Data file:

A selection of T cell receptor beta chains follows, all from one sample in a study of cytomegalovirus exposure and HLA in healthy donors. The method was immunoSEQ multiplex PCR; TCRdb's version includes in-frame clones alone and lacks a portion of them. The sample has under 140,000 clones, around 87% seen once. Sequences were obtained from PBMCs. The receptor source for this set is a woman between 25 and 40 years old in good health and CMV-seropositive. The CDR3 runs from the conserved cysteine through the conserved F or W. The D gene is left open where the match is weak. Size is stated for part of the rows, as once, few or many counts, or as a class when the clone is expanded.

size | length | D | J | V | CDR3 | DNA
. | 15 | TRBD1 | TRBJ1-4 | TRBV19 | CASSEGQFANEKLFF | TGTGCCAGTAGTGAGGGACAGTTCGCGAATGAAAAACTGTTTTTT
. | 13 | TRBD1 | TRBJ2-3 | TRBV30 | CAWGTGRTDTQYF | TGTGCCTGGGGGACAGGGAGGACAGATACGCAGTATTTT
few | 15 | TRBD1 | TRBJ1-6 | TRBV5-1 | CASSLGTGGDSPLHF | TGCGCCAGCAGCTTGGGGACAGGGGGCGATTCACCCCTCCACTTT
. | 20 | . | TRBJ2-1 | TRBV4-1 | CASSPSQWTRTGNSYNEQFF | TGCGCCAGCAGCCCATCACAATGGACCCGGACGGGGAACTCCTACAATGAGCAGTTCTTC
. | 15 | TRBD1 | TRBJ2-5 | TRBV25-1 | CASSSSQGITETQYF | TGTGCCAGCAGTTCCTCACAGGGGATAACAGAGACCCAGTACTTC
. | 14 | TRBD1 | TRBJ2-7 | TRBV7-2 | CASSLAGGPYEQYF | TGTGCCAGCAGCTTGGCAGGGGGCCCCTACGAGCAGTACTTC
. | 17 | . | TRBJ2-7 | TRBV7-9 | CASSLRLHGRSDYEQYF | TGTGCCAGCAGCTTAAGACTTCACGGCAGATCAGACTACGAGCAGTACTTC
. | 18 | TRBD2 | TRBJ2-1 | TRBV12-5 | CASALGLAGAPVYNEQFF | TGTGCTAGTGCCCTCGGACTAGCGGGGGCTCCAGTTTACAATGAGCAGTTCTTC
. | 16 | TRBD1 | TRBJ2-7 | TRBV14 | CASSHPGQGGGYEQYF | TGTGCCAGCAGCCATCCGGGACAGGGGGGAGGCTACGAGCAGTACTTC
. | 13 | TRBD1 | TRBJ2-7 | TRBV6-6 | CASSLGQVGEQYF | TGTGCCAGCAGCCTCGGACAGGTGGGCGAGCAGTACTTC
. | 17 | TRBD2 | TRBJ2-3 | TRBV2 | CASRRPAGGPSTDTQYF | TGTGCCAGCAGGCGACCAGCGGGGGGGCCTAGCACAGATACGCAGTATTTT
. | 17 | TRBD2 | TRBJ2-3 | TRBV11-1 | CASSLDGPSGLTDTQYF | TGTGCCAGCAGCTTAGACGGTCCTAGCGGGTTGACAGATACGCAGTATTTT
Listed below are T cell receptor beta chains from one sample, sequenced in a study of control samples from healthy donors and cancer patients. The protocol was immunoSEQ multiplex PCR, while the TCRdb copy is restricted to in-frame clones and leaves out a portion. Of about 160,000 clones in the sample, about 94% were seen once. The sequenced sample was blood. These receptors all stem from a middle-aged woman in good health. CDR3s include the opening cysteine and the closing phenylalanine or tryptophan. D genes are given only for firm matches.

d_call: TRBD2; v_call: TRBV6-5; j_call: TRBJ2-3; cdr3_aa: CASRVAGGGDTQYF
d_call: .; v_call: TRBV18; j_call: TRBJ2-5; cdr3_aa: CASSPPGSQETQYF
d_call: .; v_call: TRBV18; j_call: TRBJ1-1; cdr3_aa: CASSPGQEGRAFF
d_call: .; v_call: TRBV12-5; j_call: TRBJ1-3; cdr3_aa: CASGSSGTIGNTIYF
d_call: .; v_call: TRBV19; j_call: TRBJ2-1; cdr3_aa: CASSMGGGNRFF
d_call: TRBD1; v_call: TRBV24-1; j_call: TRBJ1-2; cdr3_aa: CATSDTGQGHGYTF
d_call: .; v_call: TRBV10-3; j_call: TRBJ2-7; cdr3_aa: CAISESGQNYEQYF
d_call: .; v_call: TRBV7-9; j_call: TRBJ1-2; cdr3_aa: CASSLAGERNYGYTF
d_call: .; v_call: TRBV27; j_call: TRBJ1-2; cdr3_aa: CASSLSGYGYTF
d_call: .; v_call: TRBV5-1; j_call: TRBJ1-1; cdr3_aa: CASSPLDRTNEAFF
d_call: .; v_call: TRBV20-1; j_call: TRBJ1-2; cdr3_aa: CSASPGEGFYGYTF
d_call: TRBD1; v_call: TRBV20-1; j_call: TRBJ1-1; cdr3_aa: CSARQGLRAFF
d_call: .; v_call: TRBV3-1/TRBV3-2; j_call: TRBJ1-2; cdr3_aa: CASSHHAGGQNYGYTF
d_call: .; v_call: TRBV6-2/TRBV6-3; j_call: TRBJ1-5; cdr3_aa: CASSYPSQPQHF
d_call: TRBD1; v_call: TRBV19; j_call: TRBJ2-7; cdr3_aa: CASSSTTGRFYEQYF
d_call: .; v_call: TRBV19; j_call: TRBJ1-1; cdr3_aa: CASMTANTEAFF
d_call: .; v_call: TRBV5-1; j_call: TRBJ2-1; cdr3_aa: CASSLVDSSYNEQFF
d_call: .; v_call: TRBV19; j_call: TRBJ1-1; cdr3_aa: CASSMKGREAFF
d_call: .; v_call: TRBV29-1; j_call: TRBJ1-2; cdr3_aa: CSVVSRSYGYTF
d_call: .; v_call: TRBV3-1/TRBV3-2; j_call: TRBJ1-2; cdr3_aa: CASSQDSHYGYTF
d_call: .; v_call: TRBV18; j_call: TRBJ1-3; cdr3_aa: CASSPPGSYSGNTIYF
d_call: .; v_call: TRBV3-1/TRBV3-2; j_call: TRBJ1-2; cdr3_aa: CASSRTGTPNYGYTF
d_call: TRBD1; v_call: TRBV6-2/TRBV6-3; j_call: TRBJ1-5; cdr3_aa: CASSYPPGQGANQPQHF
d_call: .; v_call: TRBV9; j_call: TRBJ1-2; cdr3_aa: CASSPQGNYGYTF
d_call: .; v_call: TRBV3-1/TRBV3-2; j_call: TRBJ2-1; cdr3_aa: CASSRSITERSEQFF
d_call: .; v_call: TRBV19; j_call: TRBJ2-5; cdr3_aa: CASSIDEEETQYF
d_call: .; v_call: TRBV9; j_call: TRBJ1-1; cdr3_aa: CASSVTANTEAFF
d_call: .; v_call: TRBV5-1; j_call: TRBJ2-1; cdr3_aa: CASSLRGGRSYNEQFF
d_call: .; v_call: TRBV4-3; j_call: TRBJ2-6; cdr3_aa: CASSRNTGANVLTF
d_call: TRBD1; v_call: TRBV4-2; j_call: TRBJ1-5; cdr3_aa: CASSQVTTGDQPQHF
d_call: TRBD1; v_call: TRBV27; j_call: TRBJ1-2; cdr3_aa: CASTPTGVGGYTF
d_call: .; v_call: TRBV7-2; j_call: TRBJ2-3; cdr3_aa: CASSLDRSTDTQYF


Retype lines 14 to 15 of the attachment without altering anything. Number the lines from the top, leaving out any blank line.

. | 17 | TRBD2 | TRBJ2-3 | TRBV11-1 | CASSLDGPSGLTDTQYF | TGTGCCAGCAGCTTAGACGGTCCTAGCGGGTTGACAGATACGCAGTATTTT
Listed below are T cell receptor beta chains from one sample, sequenced in a study of control samples from healthy donors and cancer patients. The protocol was immunoSEQ multiplex PCR, while the TCRdb copy is restricted to in-frame clones and leaves out a portion. Of about 160,000 clones in the sample, about 94% were seen once. The sequenced sample was blood. These receptors all stem from a middle-aged woman in good health. CDR3s include the opening cysteine and the closing phenylalanine or tryptophan. D genes are given only for firm matches.